Another one for the ambassador: What explains your optimism if you have two sides that seems to be wanting opposite things? How do you feel that you can get an agreement that all sides are happy with?AMBASSADOR MAQUIEIRA:
Well, because all sides aren’t happy with what they have now. I mean, what give me some expectation that we might have some – we might have a good result is the fact that everybody reacted negatively against the proposal. And therefore, everybody saw the problems in the proposal for them. But nobody said we can’t negotiate on this basis.
They – so I think the proposal is balanced not only in terms of the issues that forces countries to deal with – as concessions to be given, but is also balanced in terms of the issues that countries receive as a – as concessions received. I mean, the proposal has a clear conservation focus, puts the IWC in a clear conservation mode, establishes a mechanism for control. So if you can agree on the numbers, it’s not just simply agreeing on the numbers and that’s it. You have an MSC; a monitoring and surveillance and control system will be put in place. You have observers on ships, observers at landing stations. You have a big organization structured around the control of whaling.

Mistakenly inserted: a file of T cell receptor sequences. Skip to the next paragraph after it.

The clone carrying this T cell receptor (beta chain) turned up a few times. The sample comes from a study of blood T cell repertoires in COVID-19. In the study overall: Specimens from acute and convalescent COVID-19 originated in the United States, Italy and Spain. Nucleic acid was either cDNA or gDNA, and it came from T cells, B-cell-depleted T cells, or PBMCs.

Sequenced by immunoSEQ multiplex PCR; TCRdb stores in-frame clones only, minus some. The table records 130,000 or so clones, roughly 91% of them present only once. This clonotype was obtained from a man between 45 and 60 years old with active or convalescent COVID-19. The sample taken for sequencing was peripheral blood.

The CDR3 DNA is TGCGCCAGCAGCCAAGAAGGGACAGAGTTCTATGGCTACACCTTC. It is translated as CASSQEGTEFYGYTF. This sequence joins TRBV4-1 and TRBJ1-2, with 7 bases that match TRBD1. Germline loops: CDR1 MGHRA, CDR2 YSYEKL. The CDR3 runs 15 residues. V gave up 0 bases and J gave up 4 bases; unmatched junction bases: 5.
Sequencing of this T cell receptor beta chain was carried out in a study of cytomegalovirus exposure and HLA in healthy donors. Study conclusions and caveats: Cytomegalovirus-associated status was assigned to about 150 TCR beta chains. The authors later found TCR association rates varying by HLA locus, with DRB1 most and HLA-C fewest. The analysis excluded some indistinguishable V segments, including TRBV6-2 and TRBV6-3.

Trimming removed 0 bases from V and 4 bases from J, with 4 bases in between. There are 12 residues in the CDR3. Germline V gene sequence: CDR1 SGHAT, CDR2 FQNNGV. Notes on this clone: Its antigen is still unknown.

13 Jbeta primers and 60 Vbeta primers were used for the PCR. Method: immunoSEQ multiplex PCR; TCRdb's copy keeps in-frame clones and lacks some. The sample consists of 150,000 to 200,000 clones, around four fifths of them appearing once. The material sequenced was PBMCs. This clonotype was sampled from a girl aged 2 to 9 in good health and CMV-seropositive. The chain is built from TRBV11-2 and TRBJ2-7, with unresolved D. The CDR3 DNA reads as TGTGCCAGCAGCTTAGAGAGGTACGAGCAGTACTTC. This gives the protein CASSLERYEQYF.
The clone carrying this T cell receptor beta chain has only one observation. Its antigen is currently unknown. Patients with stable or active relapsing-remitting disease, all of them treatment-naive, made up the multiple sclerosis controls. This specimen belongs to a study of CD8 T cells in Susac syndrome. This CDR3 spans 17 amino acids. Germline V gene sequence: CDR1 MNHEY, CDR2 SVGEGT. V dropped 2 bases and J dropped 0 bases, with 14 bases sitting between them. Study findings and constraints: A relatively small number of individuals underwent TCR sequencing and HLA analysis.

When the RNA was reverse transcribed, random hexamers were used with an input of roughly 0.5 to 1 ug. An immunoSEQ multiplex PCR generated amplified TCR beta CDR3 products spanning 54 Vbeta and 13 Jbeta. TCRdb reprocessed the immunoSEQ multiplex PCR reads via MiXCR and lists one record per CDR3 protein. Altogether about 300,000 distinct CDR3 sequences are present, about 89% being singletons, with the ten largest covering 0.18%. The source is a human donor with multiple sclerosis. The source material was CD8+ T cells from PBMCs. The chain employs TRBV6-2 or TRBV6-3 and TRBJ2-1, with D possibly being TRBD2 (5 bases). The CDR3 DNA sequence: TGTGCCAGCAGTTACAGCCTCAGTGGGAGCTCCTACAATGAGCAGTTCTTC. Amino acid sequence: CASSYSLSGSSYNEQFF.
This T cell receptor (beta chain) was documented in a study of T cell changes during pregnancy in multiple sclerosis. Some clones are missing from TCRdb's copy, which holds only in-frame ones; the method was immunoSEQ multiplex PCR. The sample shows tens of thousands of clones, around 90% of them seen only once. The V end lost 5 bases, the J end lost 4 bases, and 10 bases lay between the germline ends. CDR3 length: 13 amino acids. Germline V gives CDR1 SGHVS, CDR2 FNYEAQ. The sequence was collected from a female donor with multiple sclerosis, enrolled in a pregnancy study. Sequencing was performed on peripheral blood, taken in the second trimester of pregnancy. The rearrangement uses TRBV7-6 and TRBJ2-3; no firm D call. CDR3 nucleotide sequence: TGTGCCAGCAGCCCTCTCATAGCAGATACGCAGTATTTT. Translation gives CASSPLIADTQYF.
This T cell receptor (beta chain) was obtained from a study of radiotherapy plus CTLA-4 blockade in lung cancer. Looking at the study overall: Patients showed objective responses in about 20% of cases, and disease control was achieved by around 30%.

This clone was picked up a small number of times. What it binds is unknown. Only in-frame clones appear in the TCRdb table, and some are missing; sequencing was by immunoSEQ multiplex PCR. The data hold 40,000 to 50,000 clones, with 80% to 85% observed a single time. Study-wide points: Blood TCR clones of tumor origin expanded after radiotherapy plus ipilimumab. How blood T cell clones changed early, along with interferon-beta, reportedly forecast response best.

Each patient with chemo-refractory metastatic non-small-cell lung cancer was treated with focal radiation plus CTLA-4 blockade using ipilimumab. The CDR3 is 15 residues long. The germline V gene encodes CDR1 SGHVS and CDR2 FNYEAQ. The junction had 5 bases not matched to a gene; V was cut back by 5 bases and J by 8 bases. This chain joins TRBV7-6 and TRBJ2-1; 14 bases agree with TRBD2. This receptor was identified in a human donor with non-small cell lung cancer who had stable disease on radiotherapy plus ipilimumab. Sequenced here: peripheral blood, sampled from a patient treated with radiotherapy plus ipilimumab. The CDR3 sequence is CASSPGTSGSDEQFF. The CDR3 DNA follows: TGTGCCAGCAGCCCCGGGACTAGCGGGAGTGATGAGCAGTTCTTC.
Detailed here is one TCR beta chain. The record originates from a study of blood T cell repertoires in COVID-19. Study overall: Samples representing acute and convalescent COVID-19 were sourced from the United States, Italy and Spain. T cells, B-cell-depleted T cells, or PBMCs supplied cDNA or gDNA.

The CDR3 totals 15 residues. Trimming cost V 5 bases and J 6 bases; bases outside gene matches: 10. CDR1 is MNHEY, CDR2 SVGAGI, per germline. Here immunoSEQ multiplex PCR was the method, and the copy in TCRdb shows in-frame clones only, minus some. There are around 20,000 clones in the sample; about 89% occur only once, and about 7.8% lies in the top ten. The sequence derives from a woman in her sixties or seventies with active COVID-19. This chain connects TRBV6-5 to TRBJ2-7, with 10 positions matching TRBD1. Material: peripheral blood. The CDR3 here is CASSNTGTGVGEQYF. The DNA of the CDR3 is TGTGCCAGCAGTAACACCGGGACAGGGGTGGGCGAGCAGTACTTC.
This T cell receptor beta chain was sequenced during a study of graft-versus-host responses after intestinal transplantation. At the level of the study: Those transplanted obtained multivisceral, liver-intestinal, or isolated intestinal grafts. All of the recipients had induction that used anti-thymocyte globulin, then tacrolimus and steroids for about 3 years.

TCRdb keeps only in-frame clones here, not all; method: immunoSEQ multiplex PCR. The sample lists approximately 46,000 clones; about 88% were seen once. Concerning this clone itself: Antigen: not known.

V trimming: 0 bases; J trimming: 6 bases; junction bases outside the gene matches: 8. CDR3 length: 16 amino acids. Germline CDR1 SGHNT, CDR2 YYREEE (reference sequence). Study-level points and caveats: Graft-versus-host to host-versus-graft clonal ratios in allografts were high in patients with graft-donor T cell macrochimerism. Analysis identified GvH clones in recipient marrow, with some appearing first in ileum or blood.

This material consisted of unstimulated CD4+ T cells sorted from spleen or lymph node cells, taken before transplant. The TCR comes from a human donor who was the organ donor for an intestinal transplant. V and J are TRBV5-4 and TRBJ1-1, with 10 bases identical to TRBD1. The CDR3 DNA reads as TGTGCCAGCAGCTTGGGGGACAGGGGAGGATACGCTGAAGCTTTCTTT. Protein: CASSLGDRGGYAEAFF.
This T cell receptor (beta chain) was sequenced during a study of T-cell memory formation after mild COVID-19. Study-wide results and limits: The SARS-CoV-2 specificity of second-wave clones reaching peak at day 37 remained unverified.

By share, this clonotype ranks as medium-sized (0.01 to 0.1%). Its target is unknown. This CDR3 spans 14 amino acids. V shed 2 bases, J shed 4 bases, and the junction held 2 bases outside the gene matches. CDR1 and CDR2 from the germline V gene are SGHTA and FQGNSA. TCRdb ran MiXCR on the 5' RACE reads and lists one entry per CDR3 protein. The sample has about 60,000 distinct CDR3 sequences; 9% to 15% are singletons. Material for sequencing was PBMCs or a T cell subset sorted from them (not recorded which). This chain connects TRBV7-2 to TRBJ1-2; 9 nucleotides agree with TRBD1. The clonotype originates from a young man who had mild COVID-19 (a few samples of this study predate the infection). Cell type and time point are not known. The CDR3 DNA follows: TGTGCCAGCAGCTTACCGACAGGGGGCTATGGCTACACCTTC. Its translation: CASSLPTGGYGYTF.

So if countries seem to be unhappy with the numbers, they really seem satisfied with other aspects of the proposal. And that is the core of an international negotiation. This is a very serious international negotiation with very serious interests at stake. And therefore, I am optimistic because I get the impression that people – bottom line, people will want to get an agreement around the paradigm that we are proposing.MS. MEDINA:
I can just add, from the U.S. perspective, agreeing to this proposal would not be easy, but it’s something we are going to continue in the diplomatic process in order to see if we can get to an agreement that we could accept ultimately. But I think the chair’s proposal did impose pain on both sides, and so we continue to work to see if we can further narrow the differences. MODERATOR:
Are there any other questions? Again.QUESTION:
I’m Toshi Katsuda again. I’m wondering, the implication of today’s press conference – I’m wondering, Chairman Maquieira is frank with Commissioner Medina, I think – I thought it is – it shows some progress of – in negotiation, something like that. It’s – I mean, did you feel some progress in negotiation? Or how do you describe the – why do you describe it’s hopeful or optimistic? Why? AMBASSADOR MAQUIEIRA: